Washington: Scientists at NASA are tapping into one of the last unopened Apollo-era lunar samples to learn more about the Moon and prepare for a return to its surface.
NASA’s Artemis mission aims to bring back cold and sealed samples from near the lunar South Pole.
The sample is being opened at NASA’s Johnson Space Center in Houston and studied by the Apollo Next Generation Sample Analysis Program (ANGSA) — a science team which aims to learn more about the sample and the lunar surface in advance of the upcoming Artemis missions to the Moon’s South Pole.
“Understanding the geologic history and evolution of the Moon samples at the Apollo landing sites will help us prepare for the types of samples that may be encountered during Artemis,” Thomas Zurbuchen, associate administrator of NASA’s Science Mission Directorate in Washington, said in a statement.
When Apollo astronauts returned with these samples around 50 years ago, NASA had the foresight to keep some of them unopened and pristine.
The ANGSA 73001 sample is part of an Apollo 17 drive tube sample collected by astronauts Eugene Cernan and Harrison “Jack” Schmitt in December 1972.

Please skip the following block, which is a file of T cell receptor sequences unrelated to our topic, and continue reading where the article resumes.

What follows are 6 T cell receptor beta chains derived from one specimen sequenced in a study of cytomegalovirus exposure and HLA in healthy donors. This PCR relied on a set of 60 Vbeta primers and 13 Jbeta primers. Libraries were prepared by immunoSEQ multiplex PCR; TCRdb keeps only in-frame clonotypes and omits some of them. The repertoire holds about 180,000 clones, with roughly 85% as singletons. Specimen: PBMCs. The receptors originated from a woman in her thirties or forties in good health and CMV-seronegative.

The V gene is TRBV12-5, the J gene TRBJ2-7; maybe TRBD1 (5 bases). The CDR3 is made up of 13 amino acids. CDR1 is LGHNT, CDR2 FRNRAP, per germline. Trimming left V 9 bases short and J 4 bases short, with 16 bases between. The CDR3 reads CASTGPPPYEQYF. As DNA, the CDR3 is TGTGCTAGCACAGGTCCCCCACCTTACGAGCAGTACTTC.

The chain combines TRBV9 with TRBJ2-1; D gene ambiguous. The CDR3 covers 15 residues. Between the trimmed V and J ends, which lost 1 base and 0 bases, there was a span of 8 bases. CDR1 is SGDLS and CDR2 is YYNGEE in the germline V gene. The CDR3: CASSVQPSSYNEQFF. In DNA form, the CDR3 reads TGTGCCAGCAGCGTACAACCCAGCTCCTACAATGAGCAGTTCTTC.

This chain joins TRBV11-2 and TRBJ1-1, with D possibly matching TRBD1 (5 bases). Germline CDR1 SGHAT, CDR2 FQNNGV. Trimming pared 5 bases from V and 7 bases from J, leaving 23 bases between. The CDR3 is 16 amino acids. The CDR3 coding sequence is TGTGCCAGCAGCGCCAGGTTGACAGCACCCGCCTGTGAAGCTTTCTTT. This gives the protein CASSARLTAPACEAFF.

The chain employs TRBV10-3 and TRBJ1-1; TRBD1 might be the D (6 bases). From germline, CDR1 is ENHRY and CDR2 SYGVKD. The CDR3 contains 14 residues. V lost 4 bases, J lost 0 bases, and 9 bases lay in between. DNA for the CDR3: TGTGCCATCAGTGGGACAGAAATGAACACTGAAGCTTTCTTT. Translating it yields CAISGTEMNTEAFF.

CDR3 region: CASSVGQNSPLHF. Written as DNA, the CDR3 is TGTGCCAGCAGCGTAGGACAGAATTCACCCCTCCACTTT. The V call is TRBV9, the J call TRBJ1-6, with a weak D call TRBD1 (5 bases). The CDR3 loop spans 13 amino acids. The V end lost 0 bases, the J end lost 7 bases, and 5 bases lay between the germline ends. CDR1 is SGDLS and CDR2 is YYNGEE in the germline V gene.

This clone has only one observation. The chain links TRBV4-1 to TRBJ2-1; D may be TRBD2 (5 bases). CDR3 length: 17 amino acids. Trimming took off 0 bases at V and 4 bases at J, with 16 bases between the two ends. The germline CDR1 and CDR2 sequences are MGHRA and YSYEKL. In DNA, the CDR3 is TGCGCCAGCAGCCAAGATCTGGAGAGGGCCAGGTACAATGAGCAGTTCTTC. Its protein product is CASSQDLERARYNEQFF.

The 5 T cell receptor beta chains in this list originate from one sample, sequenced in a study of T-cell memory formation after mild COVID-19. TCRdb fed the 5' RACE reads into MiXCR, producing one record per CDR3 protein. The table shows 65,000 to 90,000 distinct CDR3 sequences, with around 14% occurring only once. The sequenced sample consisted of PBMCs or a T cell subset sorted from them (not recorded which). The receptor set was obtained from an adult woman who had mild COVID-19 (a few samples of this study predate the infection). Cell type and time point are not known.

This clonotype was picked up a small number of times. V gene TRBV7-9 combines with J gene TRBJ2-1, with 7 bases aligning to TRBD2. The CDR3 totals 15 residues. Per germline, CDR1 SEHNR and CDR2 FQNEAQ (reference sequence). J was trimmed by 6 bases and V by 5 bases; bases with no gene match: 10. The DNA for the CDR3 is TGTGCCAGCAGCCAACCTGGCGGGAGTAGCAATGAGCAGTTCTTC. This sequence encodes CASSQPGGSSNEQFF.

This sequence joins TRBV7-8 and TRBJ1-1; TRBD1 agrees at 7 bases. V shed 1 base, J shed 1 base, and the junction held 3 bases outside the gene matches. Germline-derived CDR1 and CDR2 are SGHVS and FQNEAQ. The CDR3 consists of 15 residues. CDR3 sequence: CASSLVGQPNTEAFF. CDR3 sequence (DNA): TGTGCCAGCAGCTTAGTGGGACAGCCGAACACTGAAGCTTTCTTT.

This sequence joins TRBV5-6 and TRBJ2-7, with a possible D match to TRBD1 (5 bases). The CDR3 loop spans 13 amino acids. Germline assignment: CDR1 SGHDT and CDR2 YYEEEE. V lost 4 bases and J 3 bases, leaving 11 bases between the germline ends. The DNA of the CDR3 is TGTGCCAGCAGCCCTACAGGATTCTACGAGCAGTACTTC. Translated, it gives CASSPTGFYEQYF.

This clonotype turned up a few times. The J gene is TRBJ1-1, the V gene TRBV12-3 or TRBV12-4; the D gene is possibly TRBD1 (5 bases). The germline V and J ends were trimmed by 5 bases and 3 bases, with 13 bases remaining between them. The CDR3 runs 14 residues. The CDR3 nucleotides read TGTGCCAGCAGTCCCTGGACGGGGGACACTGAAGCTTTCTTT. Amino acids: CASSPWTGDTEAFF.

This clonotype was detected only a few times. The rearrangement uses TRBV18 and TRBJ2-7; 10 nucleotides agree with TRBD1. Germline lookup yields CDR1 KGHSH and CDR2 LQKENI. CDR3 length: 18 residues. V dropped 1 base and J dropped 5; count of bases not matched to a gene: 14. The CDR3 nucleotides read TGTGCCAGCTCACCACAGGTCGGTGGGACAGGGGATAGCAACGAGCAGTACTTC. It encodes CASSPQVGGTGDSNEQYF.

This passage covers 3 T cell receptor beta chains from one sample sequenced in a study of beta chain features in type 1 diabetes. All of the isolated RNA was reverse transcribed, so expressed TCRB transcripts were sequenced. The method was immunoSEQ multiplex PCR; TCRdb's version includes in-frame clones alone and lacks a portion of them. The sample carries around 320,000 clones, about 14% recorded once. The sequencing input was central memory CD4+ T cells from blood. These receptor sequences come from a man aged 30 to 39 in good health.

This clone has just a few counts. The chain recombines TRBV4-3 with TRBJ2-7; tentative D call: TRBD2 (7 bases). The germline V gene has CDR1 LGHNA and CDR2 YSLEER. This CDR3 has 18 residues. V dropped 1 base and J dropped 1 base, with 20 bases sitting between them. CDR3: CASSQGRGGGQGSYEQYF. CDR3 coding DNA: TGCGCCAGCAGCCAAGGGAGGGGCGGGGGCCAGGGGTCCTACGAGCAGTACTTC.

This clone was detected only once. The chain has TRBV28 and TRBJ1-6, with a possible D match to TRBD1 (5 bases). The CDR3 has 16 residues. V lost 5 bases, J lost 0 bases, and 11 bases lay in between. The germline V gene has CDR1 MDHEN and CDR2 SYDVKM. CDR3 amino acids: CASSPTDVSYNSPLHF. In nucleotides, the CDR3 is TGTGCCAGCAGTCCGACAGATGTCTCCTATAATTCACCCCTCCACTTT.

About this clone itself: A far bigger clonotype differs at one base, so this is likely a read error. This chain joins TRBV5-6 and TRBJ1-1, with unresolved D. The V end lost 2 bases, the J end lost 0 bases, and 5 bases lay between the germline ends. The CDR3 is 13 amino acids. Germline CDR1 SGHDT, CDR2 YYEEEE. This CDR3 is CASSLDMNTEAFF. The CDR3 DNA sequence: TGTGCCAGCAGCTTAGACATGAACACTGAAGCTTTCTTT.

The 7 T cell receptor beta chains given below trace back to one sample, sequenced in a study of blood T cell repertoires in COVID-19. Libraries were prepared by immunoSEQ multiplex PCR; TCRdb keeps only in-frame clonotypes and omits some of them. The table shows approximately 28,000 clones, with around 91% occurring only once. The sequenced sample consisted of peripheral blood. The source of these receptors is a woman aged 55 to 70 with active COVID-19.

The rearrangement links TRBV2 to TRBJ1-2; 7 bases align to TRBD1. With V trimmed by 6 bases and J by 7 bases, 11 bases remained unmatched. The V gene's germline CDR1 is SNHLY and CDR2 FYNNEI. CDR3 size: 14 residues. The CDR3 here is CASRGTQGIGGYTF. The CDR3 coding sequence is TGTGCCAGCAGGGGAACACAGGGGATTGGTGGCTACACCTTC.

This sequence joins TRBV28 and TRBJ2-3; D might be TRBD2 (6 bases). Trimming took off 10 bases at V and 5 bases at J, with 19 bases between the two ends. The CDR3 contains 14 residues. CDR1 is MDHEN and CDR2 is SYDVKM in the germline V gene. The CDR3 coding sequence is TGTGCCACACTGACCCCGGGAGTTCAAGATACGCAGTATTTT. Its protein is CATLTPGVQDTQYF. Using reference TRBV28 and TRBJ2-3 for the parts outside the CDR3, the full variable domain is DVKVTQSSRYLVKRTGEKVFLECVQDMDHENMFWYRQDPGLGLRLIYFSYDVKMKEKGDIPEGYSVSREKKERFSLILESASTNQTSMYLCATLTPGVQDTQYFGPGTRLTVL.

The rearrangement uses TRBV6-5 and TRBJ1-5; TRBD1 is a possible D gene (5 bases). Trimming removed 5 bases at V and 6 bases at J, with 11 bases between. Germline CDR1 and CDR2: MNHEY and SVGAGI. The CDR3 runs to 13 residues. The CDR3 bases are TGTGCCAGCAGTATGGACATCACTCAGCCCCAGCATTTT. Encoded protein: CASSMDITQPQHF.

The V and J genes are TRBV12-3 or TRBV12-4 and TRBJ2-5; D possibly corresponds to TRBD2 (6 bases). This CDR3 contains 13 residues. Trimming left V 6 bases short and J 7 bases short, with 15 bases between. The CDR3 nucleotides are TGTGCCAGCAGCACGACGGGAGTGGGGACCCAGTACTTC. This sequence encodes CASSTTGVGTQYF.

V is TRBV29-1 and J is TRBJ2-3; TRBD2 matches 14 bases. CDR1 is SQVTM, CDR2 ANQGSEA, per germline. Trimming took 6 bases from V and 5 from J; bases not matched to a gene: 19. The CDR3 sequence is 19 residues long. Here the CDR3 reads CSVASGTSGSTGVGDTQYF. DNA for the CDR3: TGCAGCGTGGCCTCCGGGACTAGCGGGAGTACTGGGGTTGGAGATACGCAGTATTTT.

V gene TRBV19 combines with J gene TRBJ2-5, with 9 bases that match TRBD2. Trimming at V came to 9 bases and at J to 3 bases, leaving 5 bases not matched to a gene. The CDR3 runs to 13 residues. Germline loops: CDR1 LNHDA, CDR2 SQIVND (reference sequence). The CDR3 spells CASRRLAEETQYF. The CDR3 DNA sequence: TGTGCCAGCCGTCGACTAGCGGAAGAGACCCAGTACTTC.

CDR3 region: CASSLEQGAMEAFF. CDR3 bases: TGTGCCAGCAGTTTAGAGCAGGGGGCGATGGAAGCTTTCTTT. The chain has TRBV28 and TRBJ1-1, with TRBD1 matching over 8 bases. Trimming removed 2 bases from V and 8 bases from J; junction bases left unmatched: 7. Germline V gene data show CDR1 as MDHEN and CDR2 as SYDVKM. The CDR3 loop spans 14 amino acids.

The astronauts hammered a pair of connected 1.5-by-14-inch tubes into the lunar surface to collect segments of rocks and soil from a landslide deposit in the Moon’s Taurus-Littrow Valley.
The astronauts then individually sealed one drive tube under vacuum on the Moon before bringing them back to Earth; only two drive tubes were vacuum sealed on the Moon in this way, and this is the first to be opened.
The other half of this drive tube, 73002, was returned in an unsealed container, which was opened in 2019.
Now, scientists are focusing attention on the sealed, lower segment of the core – the 73001 sample.
It was carefully stored in a protective outer vacuum tube and in an atmosphere-controlled environment.A
The amount of gas expected to be present in this sealed Apollo sample is likely very low.
If scientists can carefully extract these gases, they can be analysed and identified using modern mass spectrometry technology.
The device being used to extract and collect the gas is called a manifold.
A team from the European Space Agency led a group in building the special tool to carefully pierce the container holding the lunar sample without letting any gas escape.
Together, they’ve created and rigorously tested a one-of-a-kind system to collect the extremely precious material – gas and solid – that is sealed inside the containers.
On February 11, the team began the careful, months-long process to remove the sample by first opening the outer protective tube and capturing any gas inside.
They knew what gases should be present inside the outer container and found everything was as expected.
The tube seemed to contain no lunar gas, indicating the seal on the inner sample tube was still likely intact.
On February 23, the team began the next step: a multi-week process of piercing the inner container and slowly gathering any lunar gases that are hopefully still inside.
After the gas extraction process is finished, the ARES team will prepare to carefully remove the soil and rocks from their container, likely later this spring.